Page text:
0 Likes

Inside the Rasnov Fortress near Brasov
Transsylvania
Copyright: Michael pop
Type: Spherical
Resolution: 6000x3000
Uploaded: 15/11/2009
Updated: 16/06/2014
Views:

...


Tags: rasnov; rosenau; brasov; fortress; burg; cetate; cetatea; taraneasca; saseasca; transilvania; transsylvania; romania
comments powered by Disqus

Adrian Avram
Rasnov Citadel Balcony View
Adrian Avram
Rasnov Citadel Ro Adventure Summer Camp
Alex Serban
Rasnov Peasant Citadel
Adrian Avram
Rasnov Citadel Backyard
Thomas Blanket
Romania, Râșnov, Cetatea Râșnov
Michael Pop
The fortress Rasnov near Brasov
Michael Pop
Casa Rasnoveana Pension in Rasnov
Liviu-George Dumitru
Rasnov Citadel (Cetatea Râșnov)
Valea Cetatii
Michael Pop
The Rasnov Gorge, Romania
Laurentiu Rusu
Poiana Brasov | Miorita Lake
Laurentiu Rusu
Poiana Brasov | Funicular
Andrea Biffi
Galleria Vittorio Emanuele II
Markus Freitag
-Kloster Arnsburg- Das rote Tor
AYRTON
Jrexpo4
Johan Offermans & Karl Overholt
Notre-Dame-de-Bon-Secours Chapel
Zoran Strajin
Wooden Art Factory, Bethlehem
Calvin Jones
Devil's Playground, Box Elder, Utah
andrey air_man
Непал Гокио Ри 4790м
Cuong Duc Phan
Building kingdom
Bill Edwards
Museum of Flight Restoration Center, Entrance Lobby, Everett, WA
Thomas Huang
Moria Gate, Karamea, New Zealand
Andy Bryant
Rocher Du Lorzier Chartreuse
Thomas Huang
Ben Lemond Peak, Queenstown, New Zealand
Michael Pop
Playground in the Cismigiu Park
Michael Pop
Romanian Wedding in Targu Mures (1)
Michael Pop
Suspended wooden bridge over the Nera in the Nerei Gorges, Romania
Michael Pop
Service at the Targu Mures Rally
Michael Pop
The Rhine Waterfall at Schaffhausen
Michael Pop
Der Thermalwasserfall in Toplita
Michael Pop
Charles de Gaulle Square in Bucharest
Michael Pop
In the Turda gorges
Michael Pop
S-bahn mainstation in Stuttgart
Michael Pop
Art Zone 2
Michael Pop
Inauguration of the Greek-Catholic Church "Annunciation" in Targu Mures
Michael Pop
Stairs to the fortress Biertan
More About Transsylvania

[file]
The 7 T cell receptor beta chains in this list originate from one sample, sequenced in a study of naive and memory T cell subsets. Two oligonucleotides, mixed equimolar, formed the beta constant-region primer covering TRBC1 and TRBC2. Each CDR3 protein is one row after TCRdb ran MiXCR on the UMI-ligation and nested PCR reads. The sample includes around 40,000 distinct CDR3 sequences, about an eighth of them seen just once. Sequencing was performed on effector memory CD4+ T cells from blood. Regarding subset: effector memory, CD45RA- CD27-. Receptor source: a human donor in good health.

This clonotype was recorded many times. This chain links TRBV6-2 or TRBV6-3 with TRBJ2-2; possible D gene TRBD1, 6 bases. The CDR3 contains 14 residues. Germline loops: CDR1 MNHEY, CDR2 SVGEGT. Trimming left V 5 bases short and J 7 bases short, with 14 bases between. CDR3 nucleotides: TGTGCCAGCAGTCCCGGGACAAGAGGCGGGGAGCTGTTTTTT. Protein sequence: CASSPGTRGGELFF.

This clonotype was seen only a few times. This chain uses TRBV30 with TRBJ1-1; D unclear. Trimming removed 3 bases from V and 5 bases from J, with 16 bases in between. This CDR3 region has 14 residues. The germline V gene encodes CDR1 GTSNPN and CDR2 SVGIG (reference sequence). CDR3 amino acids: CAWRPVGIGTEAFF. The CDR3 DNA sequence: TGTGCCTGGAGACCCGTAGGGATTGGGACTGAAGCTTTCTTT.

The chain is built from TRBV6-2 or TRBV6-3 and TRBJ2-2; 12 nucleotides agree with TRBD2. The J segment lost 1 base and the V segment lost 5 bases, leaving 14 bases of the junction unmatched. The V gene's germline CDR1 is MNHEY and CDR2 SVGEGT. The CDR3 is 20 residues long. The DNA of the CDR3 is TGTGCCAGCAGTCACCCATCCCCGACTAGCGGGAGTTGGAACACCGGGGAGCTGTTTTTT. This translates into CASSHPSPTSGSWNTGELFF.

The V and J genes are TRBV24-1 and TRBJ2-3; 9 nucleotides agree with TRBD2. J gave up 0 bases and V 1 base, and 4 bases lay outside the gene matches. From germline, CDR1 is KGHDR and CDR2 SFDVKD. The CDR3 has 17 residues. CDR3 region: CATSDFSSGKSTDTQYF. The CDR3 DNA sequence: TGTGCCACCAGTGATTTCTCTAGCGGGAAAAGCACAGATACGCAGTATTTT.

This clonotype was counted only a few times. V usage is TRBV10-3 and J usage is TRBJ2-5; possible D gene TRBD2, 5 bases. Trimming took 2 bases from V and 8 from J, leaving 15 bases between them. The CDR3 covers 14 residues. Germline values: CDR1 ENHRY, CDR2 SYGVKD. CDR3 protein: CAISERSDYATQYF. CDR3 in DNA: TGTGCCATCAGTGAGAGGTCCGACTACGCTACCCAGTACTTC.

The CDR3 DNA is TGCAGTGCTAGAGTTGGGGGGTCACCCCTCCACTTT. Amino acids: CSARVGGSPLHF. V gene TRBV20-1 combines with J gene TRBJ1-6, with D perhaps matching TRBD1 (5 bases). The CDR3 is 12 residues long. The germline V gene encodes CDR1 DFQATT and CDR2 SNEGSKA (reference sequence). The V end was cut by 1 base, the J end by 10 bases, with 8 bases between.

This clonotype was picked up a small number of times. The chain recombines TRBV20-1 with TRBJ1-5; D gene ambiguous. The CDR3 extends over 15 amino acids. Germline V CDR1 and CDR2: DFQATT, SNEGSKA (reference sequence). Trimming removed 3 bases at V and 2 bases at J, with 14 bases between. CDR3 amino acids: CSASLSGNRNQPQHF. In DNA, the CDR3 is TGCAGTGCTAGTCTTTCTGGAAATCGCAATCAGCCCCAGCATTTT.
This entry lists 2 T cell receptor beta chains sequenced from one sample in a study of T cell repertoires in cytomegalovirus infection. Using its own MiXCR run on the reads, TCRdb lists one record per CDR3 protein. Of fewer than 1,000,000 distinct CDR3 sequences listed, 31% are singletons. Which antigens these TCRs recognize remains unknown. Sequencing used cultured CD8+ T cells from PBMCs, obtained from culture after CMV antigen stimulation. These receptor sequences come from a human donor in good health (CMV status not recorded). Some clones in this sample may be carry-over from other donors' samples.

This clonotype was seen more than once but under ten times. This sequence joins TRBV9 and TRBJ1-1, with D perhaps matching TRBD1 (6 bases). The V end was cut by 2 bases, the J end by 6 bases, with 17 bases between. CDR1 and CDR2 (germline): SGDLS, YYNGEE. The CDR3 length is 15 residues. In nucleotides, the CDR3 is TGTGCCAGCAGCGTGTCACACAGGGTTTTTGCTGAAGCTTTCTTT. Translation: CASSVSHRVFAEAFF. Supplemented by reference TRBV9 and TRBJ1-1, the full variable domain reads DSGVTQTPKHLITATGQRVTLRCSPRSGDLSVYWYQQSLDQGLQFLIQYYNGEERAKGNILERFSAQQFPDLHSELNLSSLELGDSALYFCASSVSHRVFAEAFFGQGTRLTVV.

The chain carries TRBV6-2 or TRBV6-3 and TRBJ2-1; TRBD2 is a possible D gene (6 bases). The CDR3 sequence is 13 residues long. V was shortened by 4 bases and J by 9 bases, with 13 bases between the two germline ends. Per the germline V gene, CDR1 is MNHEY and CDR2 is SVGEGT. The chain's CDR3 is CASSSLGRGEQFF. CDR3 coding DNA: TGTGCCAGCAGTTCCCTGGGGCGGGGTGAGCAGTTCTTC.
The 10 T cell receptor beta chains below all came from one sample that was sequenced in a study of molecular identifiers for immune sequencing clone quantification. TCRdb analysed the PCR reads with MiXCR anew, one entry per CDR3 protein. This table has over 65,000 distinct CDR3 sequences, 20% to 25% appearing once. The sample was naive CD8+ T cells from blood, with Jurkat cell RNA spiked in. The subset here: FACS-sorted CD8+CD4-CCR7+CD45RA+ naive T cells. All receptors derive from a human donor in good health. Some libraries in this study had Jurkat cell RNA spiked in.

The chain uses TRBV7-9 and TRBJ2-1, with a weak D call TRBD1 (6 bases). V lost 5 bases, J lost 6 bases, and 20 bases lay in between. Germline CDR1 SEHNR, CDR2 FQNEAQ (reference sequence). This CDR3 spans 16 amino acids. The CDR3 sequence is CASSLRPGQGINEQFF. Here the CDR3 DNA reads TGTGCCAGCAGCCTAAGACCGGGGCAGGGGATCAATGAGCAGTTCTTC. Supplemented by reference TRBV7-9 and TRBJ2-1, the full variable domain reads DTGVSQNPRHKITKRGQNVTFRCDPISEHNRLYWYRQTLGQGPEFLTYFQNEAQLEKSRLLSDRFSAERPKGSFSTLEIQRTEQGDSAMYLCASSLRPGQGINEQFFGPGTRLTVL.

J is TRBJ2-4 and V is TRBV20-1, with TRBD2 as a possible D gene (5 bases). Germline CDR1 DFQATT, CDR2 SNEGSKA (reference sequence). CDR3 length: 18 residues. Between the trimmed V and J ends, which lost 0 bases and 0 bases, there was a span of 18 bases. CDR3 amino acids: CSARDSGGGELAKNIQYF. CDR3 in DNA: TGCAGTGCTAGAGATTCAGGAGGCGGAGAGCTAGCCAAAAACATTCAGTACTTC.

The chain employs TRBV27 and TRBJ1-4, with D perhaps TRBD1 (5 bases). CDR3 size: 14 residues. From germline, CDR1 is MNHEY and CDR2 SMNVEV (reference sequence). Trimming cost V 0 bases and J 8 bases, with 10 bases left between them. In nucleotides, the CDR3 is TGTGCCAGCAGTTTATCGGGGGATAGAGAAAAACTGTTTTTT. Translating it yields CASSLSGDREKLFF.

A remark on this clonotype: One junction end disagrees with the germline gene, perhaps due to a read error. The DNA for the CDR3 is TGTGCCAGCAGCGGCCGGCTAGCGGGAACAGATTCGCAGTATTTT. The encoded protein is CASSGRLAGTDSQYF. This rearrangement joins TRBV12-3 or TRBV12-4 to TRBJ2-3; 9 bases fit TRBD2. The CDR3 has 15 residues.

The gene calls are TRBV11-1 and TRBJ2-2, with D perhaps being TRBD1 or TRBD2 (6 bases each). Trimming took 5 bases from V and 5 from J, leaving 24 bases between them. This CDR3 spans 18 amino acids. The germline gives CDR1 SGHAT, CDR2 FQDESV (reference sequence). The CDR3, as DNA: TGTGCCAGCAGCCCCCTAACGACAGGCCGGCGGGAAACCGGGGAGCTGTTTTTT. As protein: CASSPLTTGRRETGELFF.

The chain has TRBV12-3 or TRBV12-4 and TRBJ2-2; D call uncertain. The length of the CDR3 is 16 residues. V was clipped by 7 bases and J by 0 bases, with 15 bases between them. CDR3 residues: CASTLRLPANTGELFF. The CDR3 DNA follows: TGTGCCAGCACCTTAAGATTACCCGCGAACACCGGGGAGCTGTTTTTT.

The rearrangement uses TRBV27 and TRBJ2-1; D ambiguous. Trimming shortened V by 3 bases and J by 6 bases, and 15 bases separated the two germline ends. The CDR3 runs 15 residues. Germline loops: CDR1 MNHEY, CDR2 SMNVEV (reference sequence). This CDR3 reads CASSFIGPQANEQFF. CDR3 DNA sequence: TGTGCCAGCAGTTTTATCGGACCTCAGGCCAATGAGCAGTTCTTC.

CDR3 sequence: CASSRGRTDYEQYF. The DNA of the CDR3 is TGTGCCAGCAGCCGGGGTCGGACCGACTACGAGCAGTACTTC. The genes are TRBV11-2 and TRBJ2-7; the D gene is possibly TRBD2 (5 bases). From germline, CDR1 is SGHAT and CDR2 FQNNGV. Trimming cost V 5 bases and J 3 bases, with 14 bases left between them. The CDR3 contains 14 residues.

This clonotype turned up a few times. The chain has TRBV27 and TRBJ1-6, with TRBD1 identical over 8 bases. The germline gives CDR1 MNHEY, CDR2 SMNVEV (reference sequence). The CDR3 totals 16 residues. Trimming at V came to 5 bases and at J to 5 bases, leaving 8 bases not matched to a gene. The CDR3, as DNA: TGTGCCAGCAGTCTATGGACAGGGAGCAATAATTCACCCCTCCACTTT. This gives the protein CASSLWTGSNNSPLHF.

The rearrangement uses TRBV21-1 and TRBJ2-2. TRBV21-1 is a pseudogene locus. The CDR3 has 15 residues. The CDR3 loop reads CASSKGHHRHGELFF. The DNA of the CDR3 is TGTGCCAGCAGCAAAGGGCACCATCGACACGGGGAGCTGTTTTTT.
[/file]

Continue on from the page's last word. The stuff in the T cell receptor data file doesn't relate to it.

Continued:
Transylvania (Romanian: Ardeal or Transilvania; Hungarian: Erdély; German: De-Siebenbürgen.ogg Siebenbürgen (help·info), see also other denominations) is a historical region in the central part of Romania. Bounded on the east and south by the Carpathian mountain range, historical Transylvania extended in the west to the Apuseni Mountains; however, the term frequently encompasses not only Transylvania proper, but also the historical regions of Crişana, Maramureş, and (Romanian) Banat.Transylvania was once the nucleus of the Kingdom of Dacia (82 BC–106 AD). In 106 AD the Roman Empire conquered the territory and after that its wealth was systematically exploited. After the Roman legions withdrew in 271 AD, it was overrun by a succession of tribes, which subjected it to various influences. During this time areas of it were under the control of the Visigoths, Huns, Gepids, Avars and Bulgars. Thereafter the Romanized Dacian inhabitants either moved into the mountains and preserved their culture or migrated southward. It is likely that elements of the mixed Daco–Roman population held out in Transylvania.[1] There is an ongoing scholarly debate over the population of Transylvania before the Hungarian conquest[2] (see Origin of the Romanians).The Magyars conquered the area at the end of the 9th century and firmly established their control over it in 1003, when their king Stephen I, according to legend, defeated the native prince entitled or named Gyula.[3][4][5][6] Between 1003 and 1526, Transylvania was a voivodeship of the Kingdom of Hungary, led by a voivod appointed by the Hungarian King. After the Battle of Mohács in 1526 Transylvania became effectively an independent principality ruled primarily by Calvinist Hungarian princes. Afterward, in 1566, Hungary was divided between the Habsburgs and the Turks, with the Transylvanian principality maintaining autonomy as an Ottoman subject.The Habsburgs acquired the territory shortly after the Battle of Vienna in 1683. The Habsburgs, however, recognized the Hungarian sovereignty over Transylvania,[1][dubious – discuss] while the Transylvanians recognized the suzerainty of the Habsburg emperor Leopold I (1687), and the region was officially attached to the Habsburg Empire, separated in all but name[7][8] from Habsburg controlled Hungary[9][10][11] and subjected to the direct rule of the emperor’s governors.[12] In 1699 the Turks legally conceded their loss of Transylvania in the Treaty of Karlowitz; however, anti-Habsburg elements within the principality only submitted to the emperor in the 1711 Peace of Szatmár. After the Ausgleich of 1867 the region was fully reabsorbed into Hungary [4][6] as a part of the newly established Austro-Hungarian Empire.Following defeat in World War I, Austria-Hungary began to disintegrate. The ethnic Romanian majority elected representatives, who then proclaimed union with Romania on December 1, 1918. In 1920, the Allies confirmed the union in the Treaty of Trianon. Hungary protested against the detach, as over 1,600,000 Hungarian people[13] were living in the area in question, mainly in Szekler Land of Eastern Transylvania, and along the newly created border, which was drawn through areas with Hungarian majority. In August 1940, in the midst of World War II, Hungary regained about 40% of Transylvania by the Vienna Award, with the aid of Germany and Italy. The territory, however, reverted to Romania in 1945; this was confirmed in the 1947 Paris Peace Treaties[4].In distant regions, Transylvania is also often associated with Dracula[14][15][16] (Bram Stoker's novel and its film adaptations), and the horror genre in general, while in countries of Central and Eastern Europe the region is known for the scenic beauty of its Carpathian landscape and its rich history.